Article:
It comes as little surprise that Armand Hammer, the chairman and tyrant of Occidental Petroleum who molded himself into a modern Medici, was a philanderer, a sycophant to American Presidents and Soviet leaders alike, and an avid art collector who cared not a fig for art. The surprises in this absorbing biography by Edward Jay Epstein, with Armand Hammer, come from long-buried sources: that Hammer financed Soviet espionage in the United States, that he forced his long-time mistress to change her appearance and her identity to throw his wife off the track, and that Hammer was neither an astute businessman nor anything near the billionaire he portrayed himself as. Hammer's secret history, and his repellent yet fascinating character, deserve the exhaustive, acerbic treatment Epstein provides.
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From Publishers Weekly
After spending six months in 1981 traveling with Hammer while researching what he thought would be a friendly magazine article, Epstein (Legend: The Secret World of Lee Harvey Oswald) began to suspect that just about everything the self-promoting billionaire said or wrote or paid to have written about himself was untrue. Later, further interviews with Hammer's family and business associates, as well as research into newly available Soviet archives and FBI files gained via the Freedom of Information Act, confirmed those suspicions. Though it covers the range of Hammer's life, this is not so much a biography as it is an expose. Epstein's charges against Hammer are vast: performing illegal abortions at his father's "clinic" (a fatal operation that Hammer performed while a medical student at Columbia sent his father to Sing Sing for manslaughter); laundering money that financed espionage for the Soviets in the 1920s and '30s; being a bad businessman (for the laundering to work, his ventures in the U.S.S.R. and the U.S. had to appear to be money-makers); peddling fraudulent "Romanoff treasures" and fake Faberge Easter eggs through his art gallery; bribing his way to success both in the oil business and at the White House; blackmailing enemies and fabricating friendships with people in high places; bilking the rich widow who was his third wife; reneging on financial commitments he made to several mistresses and an illegitimate daughter; hiding his Jewishness until he was at death's door; and, finally, mounting a shameless, self-serving and unsuccessful publicity campaign to win the Nobel Peace Prize. Although his father was a dedicated Communist, ideology seems to have had nothing to do with Hammer's Soviet connections. The goal, as it was throughout his life, was money and power. Epstein is a persuasive?if somewhat repetitious?reporter. Photos not seen by PW.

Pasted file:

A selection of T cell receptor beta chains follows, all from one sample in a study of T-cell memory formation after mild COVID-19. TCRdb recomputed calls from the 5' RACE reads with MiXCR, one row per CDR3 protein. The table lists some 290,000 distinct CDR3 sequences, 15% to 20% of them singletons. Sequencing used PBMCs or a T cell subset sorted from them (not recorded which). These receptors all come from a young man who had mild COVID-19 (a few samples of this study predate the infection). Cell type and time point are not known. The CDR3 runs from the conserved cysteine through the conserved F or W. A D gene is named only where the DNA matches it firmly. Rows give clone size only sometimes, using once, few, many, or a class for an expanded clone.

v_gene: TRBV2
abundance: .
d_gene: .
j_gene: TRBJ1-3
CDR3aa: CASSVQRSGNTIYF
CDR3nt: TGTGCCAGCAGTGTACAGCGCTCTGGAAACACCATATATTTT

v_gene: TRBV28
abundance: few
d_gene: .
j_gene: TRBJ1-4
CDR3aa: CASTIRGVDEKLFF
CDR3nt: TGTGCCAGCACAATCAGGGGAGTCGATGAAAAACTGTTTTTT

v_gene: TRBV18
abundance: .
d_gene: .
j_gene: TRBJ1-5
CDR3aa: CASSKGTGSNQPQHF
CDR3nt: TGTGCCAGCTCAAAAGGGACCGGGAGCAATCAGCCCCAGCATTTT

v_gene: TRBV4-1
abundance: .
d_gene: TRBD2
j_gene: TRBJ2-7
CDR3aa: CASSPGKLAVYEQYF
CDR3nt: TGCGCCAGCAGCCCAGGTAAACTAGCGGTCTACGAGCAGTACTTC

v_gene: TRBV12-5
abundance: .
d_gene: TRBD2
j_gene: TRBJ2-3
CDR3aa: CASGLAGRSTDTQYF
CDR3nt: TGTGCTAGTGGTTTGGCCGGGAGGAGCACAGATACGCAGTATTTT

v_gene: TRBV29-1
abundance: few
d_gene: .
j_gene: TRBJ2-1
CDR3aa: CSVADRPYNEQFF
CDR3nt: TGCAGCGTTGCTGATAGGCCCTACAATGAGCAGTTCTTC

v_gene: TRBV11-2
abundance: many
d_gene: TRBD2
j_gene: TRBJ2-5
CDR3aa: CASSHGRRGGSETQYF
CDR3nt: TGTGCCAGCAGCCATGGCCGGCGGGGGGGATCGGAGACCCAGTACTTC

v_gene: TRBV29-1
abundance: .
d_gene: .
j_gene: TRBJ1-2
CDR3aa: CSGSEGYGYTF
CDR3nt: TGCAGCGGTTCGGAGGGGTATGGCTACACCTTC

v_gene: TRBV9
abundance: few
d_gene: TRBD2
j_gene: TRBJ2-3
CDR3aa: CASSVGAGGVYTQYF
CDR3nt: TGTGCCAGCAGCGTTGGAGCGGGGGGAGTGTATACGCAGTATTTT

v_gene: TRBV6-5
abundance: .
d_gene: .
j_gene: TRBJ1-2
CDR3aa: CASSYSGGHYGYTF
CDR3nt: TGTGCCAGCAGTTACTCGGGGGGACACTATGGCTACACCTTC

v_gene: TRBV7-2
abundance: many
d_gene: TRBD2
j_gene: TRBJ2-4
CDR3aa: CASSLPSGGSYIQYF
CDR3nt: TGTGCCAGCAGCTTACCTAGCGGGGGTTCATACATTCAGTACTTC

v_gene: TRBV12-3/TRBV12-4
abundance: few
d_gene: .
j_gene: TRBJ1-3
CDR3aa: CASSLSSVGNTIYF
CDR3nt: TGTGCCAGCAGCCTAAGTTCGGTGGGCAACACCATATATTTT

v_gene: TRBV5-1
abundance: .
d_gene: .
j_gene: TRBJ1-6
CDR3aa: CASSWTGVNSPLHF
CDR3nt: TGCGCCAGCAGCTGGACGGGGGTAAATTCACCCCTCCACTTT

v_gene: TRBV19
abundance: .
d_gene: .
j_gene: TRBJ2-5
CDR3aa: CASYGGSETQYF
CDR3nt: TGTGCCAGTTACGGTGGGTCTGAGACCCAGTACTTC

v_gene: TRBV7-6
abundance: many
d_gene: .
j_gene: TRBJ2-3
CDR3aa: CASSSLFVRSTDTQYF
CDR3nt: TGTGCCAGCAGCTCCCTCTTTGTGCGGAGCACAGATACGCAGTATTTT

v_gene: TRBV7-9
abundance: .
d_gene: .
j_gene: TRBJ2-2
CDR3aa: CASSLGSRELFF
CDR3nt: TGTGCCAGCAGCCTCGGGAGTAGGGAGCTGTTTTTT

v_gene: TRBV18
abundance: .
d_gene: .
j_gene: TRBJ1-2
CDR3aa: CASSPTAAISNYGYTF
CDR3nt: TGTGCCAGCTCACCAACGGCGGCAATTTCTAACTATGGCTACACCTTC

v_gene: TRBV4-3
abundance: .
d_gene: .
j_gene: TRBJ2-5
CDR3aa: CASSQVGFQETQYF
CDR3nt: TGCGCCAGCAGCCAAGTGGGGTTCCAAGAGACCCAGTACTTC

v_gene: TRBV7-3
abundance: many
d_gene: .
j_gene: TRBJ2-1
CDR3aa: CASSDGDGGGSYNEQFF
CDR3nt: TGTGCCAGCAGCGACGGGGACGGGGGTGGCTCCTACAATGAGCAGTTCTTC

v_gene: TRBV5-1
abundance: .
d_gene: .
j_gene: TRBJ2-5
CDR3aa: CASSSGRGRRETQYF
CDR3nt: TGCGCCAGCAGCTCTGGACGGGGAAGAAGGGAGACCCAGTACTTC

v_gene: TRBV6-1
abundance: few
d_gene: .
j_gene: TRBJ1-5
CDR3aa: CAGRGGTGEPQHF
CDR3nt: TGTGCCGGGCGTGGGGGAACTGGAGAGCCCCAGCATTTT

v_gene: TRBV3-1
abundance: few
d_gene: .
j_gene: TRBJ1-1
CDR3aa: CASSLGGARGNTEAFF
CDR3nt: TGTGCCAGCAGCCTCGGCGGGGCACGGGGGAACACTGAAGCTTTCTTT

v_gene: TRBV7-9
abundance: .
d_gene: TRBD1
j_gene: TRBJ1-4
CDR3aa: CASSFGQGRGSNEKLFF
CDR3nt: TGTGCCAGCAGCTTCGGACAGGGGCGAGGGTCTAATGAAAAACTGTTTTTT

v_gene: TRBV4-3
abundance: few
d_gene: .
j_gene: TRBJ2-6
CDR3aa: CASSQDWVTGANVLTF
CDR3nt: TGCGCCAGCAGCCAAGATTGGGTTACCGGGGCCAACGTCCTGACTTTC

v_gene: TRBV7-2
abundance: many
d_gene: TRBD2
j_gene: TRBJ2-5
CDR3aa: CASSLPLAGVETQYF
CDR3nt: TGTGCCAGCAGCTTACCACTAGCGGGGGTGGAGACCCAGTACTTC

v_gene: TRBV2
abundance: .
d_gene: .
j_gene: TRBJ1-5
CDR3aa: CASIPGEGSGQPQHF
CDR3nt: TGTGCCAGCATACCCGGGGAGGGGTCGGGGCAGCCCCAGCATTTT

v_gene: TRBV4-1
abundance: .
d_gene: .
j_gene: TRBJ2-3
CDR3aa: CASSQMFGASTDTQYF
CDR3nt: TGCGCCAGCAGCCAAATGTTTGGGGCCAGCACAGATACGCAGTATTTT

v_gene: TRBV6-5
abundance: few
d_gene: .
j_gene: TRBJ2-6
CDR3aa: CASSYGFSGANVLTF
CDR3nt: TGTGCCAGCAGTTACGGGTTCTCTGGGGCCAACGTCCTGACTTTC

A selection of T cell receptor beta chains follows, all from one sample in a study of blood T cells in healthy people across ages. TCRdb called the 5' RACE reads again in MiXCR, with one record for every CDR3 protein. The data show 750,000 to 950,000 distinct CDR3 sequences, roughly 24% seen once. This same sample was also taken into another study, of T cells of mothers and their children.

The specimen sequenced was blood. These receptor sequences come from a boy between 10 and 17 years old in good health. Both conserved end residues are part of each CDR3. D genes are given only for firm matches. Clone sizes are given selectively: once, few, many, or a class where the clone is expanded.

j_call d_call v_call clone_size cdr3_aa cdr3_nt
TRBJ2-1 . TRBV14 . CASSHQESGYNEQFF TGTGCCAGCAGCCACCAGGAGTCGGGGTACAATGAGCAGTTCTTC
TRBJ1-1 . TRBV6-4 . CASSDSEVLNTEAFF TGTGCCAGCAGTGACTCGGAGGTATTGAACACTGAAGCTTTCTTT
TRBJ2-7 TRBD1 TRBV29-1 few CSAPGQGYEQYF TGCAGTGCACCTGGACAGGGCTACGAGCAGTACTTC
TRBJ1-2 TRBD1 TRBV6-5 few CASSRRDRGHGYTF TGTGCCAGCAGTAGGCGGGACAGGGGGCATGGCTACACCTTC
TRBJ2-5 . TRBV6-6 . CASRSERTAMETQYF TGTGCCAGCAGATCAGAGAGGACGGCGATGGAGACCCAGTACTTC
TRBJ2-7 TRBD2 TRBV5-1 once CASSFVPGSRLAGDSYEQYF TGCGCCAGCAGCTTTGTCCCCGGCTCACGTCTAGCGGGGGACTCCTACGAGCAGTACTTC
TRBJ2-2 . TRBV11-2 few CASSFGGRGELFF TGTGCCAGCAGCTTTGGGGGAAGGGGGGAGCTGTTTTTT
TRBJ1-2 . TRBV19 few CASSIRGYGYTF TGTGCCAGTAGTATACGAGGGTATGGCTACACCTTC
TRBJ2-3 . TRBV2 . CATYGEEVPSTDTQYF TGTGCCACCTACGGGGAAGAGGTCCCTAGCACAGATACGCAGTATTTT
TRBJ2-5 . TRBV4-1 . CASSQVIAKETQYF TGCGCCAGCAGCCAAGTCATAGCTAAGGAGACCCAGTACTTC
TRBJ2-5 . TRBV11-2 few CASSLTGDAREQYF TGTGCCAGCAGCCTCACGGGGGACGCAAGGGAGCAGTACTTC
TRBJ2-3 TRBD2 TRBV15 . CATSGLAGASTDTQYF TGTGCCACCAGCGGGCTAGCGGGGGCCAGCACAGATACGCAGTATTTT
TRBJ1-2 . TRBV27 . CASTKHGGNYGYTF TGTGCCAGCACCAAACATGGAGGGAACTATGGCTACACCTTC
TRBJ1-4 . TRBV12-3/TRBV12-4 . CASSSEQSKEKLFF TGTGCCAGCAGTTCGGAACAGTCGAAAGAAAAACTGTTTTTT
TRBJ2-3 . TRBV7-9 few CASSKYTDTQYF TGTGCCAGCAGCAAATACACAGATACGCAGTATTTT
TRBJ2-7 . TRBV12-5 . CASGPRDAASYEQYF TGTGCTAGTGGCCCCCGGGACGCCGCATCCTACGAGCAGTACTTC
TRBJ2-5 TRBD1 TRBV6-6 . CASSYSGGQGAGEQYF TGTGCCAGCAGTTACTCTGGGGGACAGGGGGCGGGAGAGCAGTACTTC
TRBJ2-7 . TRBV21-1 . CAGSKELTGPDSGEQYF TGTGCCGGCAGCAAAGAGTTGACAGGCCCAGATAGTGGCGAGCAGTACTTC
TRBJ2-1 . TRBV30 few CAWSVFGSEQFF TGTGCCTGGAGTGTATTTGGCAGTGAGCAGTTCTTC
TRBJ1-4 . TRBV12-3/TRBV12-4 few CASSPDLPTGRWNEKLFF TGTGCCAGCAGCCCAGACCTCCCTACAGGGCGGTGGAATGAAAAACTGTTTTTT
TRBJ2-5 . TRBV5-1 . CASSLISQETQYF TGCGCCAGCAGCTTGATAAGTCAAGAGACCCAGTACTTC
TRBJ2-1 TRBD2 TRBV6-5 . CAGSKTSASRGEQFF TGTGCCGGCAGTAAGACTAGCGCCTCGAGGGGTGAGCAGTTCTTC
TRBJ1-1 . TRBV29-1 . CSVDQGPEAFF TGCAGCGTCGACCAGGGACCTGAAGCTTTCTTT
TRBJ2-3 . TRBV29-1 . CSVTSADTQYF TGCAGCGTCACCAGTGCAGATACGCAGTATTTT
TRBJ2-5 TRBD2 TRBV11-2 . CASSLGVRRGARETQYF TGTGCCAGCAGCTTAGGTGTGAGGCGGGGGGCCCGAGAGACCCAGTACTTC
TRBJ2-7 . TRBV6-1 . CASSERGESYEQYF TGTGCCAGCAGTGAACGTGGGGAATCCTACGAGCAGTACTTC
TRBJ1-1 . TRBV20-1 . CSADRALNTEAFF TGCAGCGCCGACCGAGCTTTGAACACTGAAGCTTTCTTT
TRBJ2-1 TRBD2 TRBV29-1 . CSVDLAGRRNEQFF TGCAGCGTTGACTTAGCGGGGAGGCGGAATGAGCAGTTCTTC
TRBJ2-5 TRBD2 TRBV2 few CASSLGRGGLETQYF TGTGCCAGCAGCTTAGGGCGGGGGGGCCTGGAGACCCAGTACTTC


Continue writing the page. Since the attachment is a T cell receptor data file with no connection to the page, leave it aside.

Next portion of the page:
Copyright 1996 Reed Business Information, Inc.
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